Queer Ye Queer Ye!
On Wednesday, January 26th at 5pm, CU professor Ximena Keogh Serrano hosted a “Queer Coalition” event in the Student Center at Naropa University. Keogh craft-fully led conversation regarding how to navigate the normative demands of this world and how identity and self-concept are wrongfully developed by false narratives (as told by who, and what makes them experts)? Together, the group explored concepts of the gender binary and the influence of language on society, the colors “blue and pink,” as self-constructed theories of “feminine and masculine,” the he/she assumption, labels, stories of “self” and other;” and most importantly, how and when to resist these ideals, lean into them, and continue to show up anyway.
The discussion, fueled with emotional charge and a willingness to be completely immersed in discomfort, Keogh facilitated how to strategize and operate in a normative world by “not attaching to any form of linearity,” and alternating our forms of existence as a global goal (Keogh). In order to develop one’s sense of self, there must be a practice of discomfort, in the same way one would practice meditation, or sport. Leaning in, sitting with, making the uncomfortable workable through loving-kindness and acceptance, are the types of conversations people at Naropa and CU are having in school to collaborate with those outside of school on how to create a more inclusive world.
This conversation streamed internal and external questions regarding how and why we are the way we are. The overall structure of the event revolved around ideas such as: “What guides our practices? What orients our desires? When do we enter a legitimate space in the world?” Everything we participate in is a reflection of what we’ve been taught. Space and time are products of linearity. Keogh mentions how socialization begins when we are in the womb, based on projections and assumptions from those outside of it. In referencing the dualistic framework of the world, we discussed the repercussions of engaging in an assumed binary system. Keogh points out, “With our very intonations, we are receiving and giving signals regarding something masculine and feminine.” We wear clothing “as an affirmation the gender binary” (Keogh). In this legal system, one is expected to be “registered” as male or female, all limiting categories to reflect our worth. What happens when we do not feel we belong?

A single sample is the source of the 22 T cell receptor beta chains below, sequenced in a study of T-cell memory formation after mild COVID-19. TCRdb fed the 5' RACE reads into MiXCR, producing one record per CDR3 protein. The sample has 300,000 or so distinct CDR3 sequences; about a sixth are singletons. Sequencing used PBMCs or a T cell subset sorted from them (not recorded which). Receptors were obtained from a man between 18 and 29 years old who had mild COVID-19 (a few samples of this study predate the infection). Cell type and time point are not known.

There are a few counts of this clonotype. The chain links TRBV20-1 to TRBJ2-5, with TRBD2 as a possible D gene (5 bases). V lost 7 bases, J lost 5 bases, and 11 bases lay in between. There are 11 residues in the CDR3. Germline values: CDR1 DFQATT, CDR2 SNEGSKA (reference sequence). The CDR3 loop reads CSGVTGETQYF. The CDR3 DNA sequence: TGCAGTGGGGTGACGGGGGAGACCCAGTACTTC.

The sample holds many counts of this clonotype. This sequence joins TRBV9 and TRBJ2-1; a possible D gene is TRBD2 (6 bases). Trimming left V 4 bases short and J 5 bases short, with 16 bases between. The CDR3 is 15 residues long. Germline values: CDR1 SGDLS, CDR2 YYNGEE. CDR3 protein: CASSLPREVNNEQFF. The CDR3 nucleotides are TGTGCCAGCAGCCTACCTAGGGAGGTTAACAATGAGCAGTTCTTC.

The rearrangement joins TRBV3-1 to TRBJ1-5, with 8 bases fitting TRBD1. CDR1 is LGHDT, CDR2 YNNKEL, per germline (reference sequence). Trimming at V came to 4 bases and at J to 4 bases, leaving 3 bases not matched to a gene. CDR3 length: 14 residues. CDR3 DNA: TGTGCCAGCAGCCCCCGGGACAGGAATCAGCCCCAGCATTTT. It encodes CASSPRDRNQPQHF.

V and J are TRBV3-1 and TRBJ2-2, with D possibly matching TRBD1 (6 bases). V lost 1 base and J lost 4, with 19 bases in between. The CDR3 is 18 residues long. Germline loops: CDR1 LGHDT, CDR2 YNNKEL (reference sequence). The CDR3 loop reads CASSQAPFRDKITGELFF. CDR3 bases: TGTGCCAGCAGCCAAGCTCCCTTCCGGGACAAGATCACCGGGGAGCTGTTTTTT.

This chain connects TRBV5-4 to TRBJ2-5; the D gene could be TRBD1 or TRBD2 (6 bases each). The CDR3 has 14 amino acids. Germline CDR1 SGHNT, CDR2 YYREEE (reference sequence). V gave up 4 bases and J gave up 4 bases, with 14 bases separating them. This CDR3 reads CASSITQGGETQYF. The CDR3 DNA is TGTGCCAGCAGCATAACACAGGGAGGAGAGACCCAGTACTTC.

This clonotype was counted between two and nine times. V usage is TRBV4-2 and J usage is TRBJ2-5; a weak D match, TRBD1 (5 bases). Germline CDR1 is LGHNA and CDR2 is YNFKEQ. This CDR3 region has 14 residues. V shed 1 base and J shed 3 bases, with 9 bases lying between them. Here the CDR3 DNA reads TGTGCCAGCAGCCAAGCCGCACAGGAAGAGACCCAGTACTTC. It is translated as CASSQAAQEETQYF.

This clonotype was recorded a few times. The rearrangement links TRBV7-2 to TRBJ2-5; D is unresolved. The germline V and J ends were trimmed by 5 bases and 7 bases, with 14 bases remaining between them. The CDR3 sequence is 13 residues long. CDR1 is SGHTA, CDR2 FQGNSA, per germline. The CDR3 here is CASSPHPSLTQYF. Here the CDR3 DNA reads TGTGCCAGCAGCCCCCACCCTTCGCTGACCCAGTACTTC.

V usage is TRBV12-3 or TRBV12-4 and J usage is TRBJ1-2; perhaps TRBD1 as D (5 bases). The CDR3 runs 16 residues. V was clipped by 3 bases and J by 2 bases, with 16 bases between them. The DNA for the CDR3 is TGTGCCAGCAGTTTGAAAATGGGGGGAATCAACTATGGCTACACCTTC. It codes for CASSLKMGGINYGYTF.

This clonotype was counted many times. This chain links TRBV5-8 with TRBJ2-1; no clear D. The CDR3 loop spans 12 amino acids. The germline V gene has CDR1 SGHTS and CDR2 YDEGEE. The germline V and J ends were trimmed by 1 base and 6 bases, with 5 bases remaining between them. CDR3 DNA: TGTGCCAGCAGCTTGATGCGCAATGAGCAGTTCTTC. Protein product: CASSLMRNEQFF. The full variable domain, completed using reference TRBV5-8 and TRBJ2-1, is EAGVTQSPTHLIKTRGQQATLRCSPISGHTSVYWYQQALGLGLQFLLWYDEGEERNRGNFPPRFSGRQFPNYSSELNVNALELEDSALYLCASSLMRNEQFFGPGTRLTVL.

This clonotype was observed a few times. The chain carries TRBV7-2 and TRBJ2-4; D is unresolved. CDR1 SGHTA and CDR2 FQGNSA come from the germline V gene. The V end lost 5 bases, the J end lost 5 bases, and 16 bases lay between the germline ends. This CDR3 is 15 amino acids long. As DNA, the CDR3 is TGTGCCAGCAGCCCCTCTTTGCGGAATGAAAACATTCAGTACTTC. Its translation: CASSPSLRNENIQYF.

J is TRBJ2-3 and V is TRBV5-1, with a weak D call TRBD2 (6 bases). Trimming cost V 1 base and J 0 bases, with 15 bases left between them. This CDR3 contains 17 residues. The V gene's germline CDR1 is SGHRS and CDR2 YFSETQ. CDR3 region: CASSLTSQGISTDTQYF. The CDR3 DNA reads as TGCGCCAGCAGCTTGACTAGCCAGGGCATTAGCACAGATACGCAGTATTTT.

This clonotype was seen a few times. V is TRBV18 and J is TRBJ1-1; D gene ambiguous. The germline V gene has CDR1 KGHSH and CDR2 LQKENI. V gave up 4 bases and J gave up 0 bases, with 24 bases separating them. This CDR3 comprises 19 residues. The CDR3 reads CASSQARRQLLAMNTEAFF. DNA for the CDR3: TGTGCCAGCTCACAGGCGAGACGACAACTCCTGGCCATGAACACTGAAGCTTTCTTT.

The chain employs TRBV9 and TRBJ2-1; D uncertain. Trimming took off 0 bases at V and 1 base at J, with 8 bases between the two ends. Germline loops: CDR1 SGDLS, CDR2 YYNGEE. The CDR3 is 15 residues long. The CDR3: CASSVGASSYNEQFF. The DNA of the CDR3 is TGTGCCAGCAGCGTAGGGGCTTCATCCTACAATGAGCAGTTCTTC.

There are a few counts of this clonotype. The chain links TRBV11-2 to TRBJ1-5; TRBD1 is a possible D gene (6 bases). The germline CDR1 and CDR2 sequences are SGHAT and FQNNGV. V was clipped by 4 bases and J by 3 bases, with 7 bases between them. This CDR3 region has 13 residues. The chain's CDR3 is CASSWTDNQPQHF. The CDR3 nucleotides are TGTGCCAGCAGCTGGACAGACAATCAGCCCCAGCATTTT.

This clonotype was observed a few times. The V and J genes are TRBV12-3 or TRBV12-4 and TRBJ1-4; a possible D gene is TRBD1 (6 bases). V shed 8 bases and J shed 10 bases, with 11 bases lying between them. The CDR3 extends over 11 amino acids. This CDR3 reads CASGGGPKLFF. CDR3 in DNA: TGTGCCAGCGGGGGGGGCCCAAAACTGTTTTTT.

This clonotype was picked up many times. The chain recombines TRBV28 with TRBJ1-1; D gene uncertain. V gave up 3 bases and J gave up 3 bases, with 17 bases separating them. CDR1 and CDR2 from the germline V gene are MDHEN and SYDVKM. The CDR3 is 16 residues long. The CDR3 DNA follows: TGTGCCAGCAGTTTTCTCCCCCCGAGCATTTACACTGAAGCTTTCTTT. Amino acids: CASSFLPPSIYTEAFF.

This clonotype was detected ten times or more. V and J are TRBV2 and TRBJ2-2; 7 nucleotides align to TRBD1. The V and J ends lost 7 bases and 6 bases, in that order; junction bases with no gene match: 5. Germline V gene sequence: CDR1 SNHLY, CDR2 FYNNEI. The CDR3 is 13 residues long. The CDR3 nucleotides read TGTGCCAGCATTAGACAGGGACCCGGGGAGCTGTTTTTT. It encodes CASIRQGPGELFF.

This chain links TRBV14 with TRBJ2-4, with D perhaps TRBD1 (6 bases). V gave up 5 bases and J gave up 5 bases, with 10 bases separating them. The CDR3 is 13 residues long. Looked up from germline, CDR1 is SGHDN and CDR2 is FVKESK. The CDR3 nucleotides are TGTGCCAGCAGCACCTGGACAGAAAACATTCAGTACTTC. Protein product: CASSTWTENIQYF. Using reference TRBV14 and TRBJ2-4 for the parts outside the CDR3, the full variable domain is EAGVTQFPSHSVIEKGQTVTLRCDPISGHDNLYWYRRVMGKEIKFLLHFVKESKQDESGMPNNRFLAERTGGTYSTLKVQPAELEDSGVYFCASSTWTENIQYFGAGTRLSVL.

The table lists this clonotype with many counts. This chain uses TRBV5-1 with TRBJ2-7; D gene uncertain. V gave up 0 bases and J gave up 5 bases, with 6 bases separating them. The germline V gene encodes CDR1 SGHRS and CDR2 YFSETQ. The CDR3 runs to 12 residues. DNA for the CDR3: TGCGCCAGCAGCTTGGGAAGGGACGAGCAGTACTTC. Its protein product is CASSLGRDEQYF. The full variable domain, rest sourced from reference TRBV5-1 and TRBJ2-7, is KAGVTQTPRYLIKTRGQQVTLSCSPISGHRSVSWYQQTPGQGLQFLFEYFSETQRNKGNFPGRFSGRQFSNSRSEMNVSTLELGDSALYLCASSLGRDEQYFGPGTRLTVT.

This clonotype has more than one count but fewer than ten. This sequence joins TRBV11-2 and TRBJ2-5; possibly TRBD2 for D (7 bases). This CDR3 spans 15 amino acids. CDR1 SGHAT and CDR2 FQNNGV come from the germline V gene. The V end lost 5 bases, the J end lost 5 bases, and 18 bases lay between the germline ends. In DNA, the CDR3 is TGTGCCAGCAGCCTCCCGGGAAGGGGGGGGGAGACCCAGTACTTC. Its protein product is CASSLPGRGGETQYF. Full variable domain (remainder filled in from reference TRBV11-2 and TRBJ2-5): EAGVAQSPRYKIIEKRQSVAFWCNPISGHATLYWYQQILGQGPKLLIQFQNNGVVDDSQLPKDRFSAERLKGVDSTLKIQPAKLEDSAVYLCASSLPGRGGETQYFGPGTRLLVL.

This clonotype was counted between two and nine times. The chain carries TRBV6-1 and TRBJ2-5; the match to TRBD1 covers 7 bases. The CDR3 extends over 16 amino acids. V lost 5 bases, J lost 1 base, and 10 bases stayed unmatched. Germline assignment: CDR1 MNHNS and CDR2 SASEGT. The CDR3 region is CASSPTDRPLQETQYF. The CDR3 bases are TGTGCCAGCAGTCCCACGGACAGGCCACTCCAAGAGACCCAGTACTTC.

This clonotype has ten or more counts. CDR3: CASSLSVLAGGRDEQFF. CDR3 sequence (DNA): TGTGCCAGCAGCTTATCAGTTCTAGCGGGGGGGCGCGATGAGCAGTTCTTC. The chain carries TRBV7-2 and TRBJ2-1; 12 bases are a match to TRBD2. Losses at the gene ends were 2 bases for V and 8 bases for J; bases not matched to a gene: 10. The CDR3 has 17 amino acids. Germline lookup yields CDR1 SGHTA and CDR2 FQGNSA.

Psychic damage and trauma are subtly encompassing those who have been lost in the void, or given no space…to be. Keogh claims that “the negation of speaking our own tongues is an annihilation of our identity.” The resolve? Fight. Fight for yourself. Your existence. Your identity. Nobody gets to choose to project or assume who you are. We are here to reverse the lessons we’ve been taught and develop our own individual self-concept. We are here to reclaim that which has been taken. Keogh resonates on the word “Queer,” not as an attempt to label, not as an attempt to categorize anyone in the way some might assume, but strictly “as a way to absorb the injury” (Keogh). We are here to “occupy spaces of potentiality and move beyond these impositions (which often come from privileged and unknowing places)” (Keogh). While we are often taught to fight or resist change, the one constant thing, Keogh reminds us to “constantly shift and be happy in the shifting; identify yourself outside of whatever ‘the powerful’ has identified for you.”
The lingering questions are quite personal: where do we show up in all of this? Are we replicating these things by engaging in the he/she dialect? Are our clothes representing “the aesthetic of empire? (Keogh)” As a group, we agreed that “silence is another form of harm,” and we all owe it to ourselves to fight for our existence, or to at least fight for the space to not have to know who we are. How incredible it is to have academic minds come together to discuss the “ugly,” or the shadow-side topics that this world needs to hear, see and feel. This is about inclusivity. This is about how to bridge the gaps that never should have existed in the first place. CU and Naropa aligning and allying to make a positive change through vocalization, through protest of language, through a willingness to progress and not reside with concrete principles, produces the most life-giving energy that will hopefully salvage or awaken those who have been sleeping. It is extremely difficult to lead such charged conversation, but Keogh showed up masterfully, not as an authoritative “expert,” but as a co-collaborative, humble participant of the greater exchange of knowledge.
Boulder is often a place of activity, one that presents itself as an external “go-go-go” energy. There is another form of activity, however, and it is one that is happening beneath the surface, quieter, within. There is an intellectual stimulation that balances the external, and together, shifts will continue as conversation transforms into action, and action into conversation. These conversations are not limited to academia or students or Boulder. These conversations may begin here, but it is your job to keep them going wherever you are, wherever your willingness takes you.